• If you need more time to do good work, ask for more time. If more time can’t be granted because of a hard-and-fast deadline, suggest alternatives for what can be done NOW, within the timeframe, to satisfy the core requirement, and what can be done longer-term. This way, you satisfy the client/friend/family member’s immediate need while gaining additional time to fulfill the request for the long-term . . . and neither of you gets too stressed out.

These rules of thumb can apply to your personal life as well. Maybe a child, spouse, or friend has asked for something for school, work, or the home that you simply can’t get delivered on time, you don’t have time for, or that’s out of your price range. Are there alternatives that will satisfy the immediate need (“need” in this case is not the same as “want”), while you try to fulfill the want more long-term?

For example, let’s say your 15-year-old niece really wants to go to the mall because she needs to get something for school or the big dance that’s tomorrow, after which she’d really like to get dropped off at a friend’s house or go out to grab a bite (after all, you’re already out, aren’t you?). So she asks you to drive her because Mom and Dad are busy. You, on the other hand, have already made personal commitments to others for that same time period, and frankly it’s lots of driving and lots of gas money, and your niece is not in a position where she can chip in (nor do you feel comfortable asking her).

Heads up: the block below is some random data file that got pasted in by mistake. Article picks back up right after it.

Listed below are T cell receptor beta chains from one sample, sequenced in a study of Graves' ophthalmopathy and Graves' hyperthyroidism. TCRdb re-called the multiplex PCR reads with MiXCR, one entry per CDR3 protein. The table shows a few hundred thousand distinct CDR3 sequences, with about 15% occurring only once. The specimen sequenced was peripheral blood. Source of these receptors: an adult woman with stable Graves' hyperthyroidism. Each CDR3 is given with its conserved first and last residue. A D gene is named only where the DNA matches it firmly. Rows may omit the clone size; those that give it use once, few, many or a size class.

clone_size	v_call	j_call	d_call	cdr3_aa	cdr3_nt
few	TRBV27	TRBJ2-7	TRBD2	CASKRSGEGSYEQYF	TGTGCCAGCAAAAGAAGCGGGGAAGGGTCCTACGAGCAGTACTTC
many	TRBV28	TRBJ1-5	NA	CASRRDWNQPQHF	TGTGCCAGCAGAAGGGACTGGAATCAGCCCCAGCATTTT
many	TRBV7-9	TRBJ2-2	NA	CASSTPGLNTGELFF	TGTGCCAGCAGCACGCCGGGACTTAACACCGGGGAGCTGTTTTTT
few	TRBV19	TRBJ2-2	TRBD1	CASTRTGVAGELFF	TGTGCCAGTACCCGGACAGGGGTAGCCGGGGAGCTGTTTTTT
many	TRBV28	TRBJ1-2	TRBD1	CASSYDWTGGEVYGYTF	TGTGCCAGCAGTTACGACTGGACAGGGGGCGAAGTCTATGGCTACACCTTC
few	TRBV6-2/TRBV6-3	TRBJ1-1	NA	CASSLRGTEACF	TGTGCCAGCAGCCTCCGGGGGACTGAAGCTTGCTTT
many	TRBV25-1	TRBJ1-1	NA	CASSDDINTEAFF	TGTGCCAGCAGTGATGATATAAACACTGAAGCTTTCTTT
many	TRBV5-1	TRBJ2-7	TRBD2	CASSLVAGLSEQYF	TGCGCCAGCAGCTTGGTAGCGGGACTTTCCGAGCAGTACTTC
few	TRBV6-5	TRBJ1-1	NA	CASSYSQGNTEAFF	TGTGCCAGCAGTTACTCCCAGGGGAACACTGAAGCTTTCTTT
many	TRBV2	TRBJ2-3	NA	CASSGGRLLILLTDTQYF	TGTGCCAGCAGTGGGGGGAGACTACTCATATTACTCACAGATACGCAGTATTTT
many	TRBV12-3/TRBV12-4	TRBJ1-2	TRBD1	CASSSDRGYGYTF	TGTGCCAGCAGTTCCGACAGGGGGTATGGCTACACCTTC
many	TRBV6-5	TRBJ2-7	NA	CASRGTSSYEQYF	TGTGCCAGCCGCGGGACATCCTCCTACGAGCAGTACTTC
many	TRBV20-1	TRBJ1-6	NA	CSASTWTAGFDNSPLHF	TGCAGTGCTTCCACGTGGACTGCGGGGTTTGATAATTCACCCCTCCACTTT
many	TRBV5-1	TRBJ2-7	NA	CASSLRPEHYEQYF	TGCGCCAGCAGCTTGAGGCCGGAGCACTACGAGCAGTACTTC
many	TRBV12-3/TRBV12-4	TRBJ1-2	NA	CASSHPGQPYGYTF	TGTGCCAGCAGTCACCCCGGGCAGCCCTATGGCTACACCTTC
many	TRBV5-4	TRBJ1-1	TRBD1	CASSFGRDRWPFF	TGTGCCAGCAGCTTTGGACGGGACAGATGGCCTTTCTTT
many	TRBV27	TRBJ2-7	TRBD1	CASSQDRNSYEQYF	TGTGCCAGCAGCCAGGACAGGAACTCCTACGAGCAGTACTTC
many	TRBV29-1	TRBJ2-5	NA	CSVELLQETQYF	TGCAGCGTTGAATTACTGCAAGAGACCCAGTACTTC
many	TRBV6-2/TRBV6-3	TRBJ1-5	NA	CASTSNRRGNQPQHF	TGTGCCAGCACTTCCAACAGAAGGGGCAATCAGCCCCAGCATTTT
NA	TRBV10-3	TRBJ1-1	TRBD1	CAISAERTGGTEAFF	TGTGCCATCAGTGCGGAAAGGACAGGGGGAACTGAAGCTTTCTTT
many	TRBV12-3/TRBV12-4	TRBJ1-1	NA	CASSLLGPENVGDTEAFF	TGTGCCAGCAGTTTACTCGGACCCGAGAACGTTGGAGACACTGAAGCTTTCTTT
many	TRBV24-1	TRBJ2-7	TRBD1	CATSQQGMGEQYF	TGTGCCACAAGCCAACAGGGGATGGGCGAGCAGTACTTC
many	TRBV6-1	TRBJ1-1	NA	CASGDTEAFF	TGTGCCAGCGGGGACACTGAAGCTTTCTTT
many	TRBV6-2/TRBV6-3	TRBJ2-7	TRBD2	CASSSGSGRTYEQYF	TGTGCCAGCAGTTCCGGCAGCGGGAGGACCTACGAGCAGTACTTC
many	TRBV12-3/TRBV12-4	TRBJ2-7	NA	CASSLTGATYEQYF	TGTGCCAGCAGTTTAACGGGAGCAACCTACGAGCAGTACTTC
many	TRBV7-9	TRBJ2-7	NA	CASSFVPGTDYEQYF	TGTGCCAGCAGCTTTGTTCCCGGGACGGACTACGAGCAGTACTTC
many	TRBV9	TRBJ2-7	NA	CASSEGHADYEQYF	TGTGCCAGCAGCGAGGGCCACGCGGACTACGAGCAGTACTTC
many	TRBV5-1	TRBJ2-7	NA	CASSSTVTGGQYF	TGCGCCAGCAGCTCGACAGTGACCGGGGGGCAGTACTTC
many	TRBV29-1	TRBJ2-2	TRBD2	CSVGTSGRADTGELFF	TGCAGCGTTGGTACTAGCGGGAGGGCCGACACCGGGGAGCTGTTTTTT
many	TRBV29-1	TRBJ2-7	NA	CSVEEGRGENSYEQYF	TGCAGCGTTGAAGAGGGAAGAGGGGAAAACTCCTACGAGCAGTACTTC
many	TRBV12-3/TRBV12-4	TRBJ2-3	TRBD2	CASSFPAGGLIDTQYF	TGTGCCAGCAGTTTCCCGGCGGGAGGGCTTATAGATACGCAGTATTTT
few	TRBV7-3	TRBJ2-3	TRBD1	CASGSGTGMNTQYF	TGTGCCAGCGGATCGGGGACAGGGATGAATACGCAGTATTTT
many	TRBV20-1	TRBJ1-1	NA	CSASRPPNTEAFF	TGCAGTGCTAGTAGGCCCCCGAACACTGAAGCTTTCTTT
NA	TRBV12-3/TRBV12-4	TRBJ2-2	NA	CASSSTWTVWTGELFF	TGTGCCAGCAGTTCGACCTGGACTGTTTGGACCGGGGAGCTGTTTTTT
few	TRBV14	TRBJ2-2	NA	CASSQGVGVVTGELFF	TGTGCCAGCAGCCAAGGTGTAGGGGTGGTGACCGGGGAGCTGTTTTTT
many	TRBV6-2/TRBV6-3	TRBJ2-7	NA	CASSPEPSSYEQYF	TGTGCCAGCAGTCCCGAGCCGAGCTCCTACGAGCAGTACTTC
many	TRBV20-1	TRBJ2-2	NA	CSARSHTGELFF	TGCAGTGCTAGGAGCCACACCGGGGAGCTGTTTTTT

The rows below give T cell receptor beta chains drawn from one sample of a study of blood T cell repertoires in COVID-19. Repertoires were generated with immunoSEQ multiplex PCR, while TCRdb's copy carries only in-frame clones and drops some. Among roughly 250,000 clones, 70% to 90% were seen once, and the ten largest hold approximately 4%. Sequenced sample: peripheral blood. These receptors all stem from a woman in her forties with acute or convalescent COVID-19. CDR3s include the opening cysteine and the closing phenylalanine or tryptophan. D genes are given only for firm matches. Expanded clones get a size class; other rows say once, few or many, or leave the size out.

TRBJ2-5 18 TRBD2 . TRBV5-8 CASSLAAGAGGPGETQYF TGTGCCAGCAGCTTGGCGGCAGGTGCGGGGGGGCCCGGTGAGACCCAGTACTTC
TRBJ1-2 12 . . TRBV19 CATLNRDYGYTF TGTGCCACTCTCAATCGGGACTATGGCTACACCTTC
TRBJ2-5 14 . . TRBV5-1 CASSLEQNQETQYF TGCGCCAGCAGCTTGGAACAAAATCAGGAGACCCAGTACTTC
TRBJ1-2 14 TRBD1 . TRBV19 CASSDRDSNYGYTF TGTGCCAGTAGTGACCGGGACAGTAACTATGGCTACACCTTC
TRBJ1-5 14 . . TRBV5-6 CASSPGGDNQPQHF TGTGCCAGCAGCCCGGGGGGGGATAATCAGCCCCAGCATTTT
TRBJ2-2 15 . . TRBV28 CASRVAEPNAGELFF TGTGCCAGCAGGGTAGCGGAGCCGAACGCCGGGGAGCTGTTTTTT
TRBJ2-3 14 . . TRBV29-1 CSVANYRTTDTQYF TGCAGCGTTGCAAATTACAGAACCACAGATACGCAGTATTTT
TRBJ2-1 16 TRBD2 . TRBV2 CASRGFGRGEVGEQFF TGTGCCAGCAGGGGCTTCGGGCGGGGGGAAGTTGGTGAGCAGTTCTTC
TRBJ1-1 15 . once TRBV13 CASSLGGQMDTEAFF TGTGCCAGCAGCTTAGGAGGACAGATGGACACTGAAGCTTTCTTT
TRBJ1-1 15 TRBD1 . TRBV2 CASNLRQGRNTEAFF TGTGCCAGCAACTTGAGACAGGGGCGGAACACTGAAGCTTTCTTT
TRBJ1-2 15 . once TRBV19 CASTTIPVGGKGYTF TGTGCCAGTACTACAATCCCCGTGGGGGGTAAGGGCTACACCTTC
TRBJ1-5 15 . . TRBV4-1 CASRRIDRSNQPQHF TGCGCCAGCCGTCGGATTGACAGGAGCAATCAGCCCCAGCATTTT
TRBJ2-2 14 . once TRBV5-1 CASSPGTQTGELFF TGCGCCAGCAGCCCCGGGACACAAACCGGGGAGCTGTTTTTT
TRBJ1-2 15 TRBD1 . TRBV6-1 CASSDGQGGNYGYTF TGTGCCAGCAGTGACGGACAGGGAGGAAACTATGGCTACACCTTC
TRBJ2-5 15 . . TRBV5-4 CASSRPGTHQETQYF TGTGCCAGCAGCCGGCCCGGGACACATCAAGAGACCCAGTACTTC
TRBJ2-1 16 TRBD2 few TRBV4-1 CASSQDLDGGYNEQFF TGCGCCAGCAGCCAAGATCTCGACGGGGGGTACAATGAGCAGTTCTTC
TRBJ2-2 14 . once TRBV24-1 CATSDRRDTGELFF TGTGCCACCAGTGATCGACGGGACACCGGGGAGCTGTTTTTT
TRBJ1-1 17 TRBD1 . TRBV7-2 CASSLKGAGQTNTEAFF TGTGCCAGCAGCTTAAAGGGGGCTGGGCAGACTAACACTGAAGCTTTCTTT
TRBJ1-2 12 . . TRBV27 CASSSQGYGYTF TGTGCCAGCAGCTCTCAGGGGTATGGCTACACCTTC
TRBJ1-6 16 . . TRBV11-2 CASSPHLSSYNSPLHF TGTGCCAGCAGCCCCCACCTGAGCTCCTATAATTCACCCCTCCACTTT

What are you to do?

Instead of stating a flat-out “No” (which would perturb your niece and make dear-old “Unkie” persona non-grata) and instead of sucking it up with a “Yes” and a smile (which would make you break promises you made to others and stress you/them out), offer your niece an alternative. Maybe you can bring her to the mall. It’s on the way or nearby, plus that’s what she really needs, while the rest (friend’s house and/or food) are really just extras or “wants.” She’ll get something (trip to the mall), you’ll get something (you get to keep your commitments, make your niece happy, plus keep the gas needle off “E”) . . . and it all starts by asking a simple question, “I can’t do all of that, but what if we do this instead?”

What has your experience been when you’ve asked instead of assumed? Conversely, how has NOT asking affected you personally? Professionally? (See how easy it is to ask.)

Share your answers here.